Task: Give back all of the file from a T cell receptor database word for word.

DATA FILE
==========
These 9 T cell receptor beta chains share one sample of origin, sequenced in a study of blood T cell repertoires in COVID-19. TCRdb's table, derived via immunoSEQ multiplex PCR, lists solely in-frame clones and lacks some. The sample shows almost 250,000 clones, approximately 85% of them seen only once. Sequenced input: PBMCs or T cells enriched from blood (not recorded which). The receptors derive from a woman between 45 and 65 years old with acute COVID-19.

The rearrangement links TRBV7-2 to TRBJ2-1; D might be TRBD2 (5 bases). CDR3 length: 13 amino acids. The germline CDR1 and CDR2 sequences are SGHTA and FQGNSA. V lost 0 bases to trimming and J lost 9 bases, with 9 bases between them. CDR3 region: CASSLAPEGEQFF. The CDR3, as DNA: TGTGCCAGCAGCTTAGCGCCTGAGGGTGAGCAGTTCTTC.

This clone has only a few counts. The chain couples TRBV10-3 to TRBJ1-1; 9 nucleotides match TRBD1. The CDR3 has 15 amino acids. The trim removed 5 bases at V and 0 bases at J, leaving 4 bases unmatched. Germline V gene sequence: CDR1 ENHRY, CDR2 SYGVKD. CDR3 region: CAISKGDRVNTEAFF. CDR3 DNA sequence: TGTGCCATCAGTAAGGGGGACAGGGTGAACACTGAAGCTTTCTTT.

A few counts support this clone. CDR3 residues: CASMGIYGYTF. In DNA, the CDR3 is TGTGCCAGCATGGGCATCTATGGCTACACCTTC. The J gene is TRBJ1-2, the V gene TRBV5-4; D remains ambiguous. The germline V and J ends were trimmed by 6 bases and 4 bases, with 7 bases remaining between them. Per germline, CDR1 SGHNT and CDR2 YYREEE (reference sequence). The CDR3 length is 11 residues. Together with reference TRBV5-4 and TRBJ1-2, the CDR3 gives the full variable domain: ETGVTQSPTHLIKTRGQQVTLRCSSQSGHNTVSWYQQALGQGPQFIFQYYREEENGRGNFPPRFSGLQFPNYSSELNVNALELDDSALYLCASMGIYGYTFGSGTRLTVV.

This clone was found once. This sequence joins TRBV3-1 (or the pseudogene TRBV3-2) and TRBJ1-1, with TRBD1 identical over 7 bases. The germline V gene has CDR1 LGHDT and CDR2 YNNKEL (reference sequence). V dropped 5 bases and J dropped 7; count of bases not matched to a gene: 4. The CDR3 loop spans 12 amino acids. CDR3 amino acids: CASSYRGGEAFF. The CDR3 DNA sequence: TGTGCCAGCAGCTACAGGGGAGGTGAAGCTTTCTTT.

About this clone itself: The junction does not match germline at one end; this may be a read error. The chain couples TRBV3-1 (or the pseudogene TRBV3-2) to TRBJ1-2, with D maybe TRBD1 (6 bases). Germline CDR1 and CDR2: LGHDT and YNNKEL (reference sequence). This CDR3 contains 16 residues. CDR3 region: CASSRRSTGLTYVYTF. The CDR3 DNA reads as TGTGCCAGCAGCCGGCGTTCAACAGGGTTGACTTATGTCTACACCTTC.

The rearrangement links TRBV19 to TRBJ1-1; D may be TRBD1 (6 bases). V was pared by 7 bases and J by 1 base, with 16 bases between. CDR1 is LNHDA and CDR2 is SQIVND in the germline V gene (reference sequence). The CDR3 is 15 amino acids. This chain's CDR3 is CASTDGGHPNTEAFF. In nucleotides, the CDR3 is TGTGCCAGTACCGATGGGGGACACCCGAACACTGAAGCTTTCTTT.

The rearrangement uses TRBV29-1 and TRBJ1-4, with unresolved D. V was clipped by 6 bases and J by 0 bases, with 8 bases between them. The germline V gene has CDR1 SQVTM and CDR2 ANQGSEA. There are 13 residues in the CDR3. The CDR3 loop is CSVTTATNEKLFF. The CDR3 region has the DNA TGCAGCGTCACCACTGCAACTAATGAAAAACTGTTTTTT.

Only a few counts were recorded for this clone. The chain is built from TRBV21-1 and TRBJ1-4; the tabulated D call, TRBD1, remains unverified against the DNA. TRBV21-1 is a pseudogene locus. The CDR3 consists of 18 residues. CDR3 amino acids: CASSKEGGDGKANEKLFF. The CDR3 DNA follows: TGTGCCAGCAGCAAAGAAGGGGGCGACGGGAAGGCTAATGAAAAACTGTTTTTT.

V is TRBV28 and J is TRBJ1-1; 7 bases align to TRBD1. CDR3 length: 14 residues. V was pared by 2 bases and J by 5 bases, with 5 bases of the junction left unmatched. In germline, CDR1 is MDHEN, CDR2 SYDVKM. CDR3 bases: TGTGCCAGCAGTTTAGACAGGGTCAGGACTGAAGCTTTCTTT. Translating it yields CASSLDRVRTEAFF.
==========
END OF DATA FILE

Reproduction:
These 9 T cell receptor beta chains share one sample of origin, sequenced in a study of blood T cell repertoires in COVID-19. TCRdb's table, derived via immunoSEQ multiplex PCR, lists solely in-frame clones and lacks some. The sample shows almost 250,000 clones, approximately 85% of them seen only once. Sequenced input: PBMCs or T cells enriched from blood (not recorded which). The receptors derive from a woman between 45 and 65 years old with acute COVID-19.

The rearrangement links TRBV7-2 to TRBJ2-1; D might be TRBD2 (5 bases). CDR3 length: 13 amino acids. The germline CDR1 and CDR2 sequences are SGHTA and FQGNSA. V lost 0 bases to trimming and J lost 9 bases, with 9 bases between them. CDR3 region: CASSLAPEGEQFF. The CDR3, as DNA: TGTGCCAGCAGCTTAGCGCCTGAGGGTGAGCAGTTCTTC.

This clone has only a few counts. The chain couples TRBV10-3 to TRBJ1-1; 9 nucleotides match TRBD1. The CDR3 has 15 amino acids. The trim removed 5 bases at V and 0 bases at J, leaving 4 bases unmatched. Germline V gene sequence: CDR1 ENHRY, CDR2 SYGVKD. CDR3 region: CAISKGDRVNTEAFF. CDR3 DNA sequence: TGTGCCATCAGTAAGGGGGACAGGGTGAACACTGAAGCTTTCTTT.

A few counts support this clone. CDR3 residues: CASMGIYGYTF. In DNA, the CDR3 is TGTGCCAGCATGGGCATCTATGGCTACACCTTC. The J gene is TRBJ1-2, the V gene TRBV5-4; D remains ambiguous. The germline V and J ends were trimmed by 6 bases and 4 bases, with 7 bases remaining between them. Per germline, CDR1 SGHNT and CDR2 YYREEE (reference sequence). The CDR3 length is 11 residues. Together with reference TRBV5-4 and TRBJ1-2, the CDR3 gives the full variable domain: ETGVTQSPTHLIKTRGQQVTLRCSSQSGHNTVSWYQQALGQGPQFIFQYYREEENGRGNFPPRFSGLQFPNYSSELNVNALELDDSALYLCASMGIYGYTFGSGTRLTVV.

This clone was found once. This sequence joins TRBV3-1 (or the pseudogene TRBV3-2) and TRBJ1-1, with TRBD1 identical over 7 bases. The germline V gene has CDR1 LGHDT and CDR2 YNNKEL (reference sequence). V dropped 5 bases and J dropped 7; count of bases not matched to a gene: 4. The CDR3 loop spans 12 amino acids. CDR3 amino acids: CASSYRGGEAFF. The CDR3 DNA sequence: TGTGCCAGCAGCTACAGGGGAGGTGAAGCTTTCTTT.

About this clone itself: The junction does not match germline at one end; this may be a read error. The chain couples TRBV3-1 (or the pseudogene TRBV3-2) to TRBJ1-2, with D maybe TRBD1 (6 bases). Germline CDR1 and CDR2: LGHDT and YNNKEL (reference sequence). This CDR3 contains 16 residues. CDR3 region: CASSRRSTGLTYVYTF. The CDR3 DNA reads as TGTGCCAGCAGCCGGCGTTCAACAGGGTTGACTTATGTCTACACCTTC.

The rearrangement links TRBV19 to TRBJ1-1; D may be TRBD1 (6 bases). V was pared by 7 bases and J by 1 base, with 16 bases between. CDR1 is LNHDA and CDR2 is SQIVND in the germline V gene (reference sequence). The CDR3 is 15 amino acids. This chain's CDR3 is CASTDGGHPNTEAFF. In nucleotides, the CDR3 is TGTGCCAGTACCGATGGGGGACACCCGAACACTGAAGCTTTCTTT.

The rearrangement uses TRBV29-1 and TRBJ1-4, with unresolved D. V was clipped by 6 bases and J by 0 bases, with 8 bases between them. The germline V gene has CDR1 SQVTM and CDR2 ANQGSEA. There are 13 residues in the CDR3. The CDR3 loop is CSVTTATNEKLFF. The CDR3 region has the DNA TGCAGCGTCACCACTGCAACTAATGAAAAACTGTTTTTT.

Only a few counts were recorded for this clone. The chain is built from TRBV21-1 and TRBJ1-4; the tabulated D call, TRBD1, remains unverified against the DNA. TRBV21-1 is a pseudogene locus. The CDR3 consists of 18 residues. CDR3 amino acids: CASSKEGGDGKANEKLFF. The CDR3 DNA follows: TGTGCCAGCAGCAAAGAAGGGGGCGACGGGAAGGCTAATGAAAAACTGTTTTTT.

V is TRBV28 and J is TRBJ1-1; 7 bases align to TRBD1. CDR3 length: 14 residues. V was pared by 2 bases and J by 5 bases, with 5 bases of the junction left unmatched. In germline, CDR1 is MDHEN, CDR2 SYDVKM. CDR3 bases: TGTGCCAGCAGTTTAGACAGGGTCAGGACTGAAGCTTTCTTT. Translating it yields CASSLDRVRTEAFF.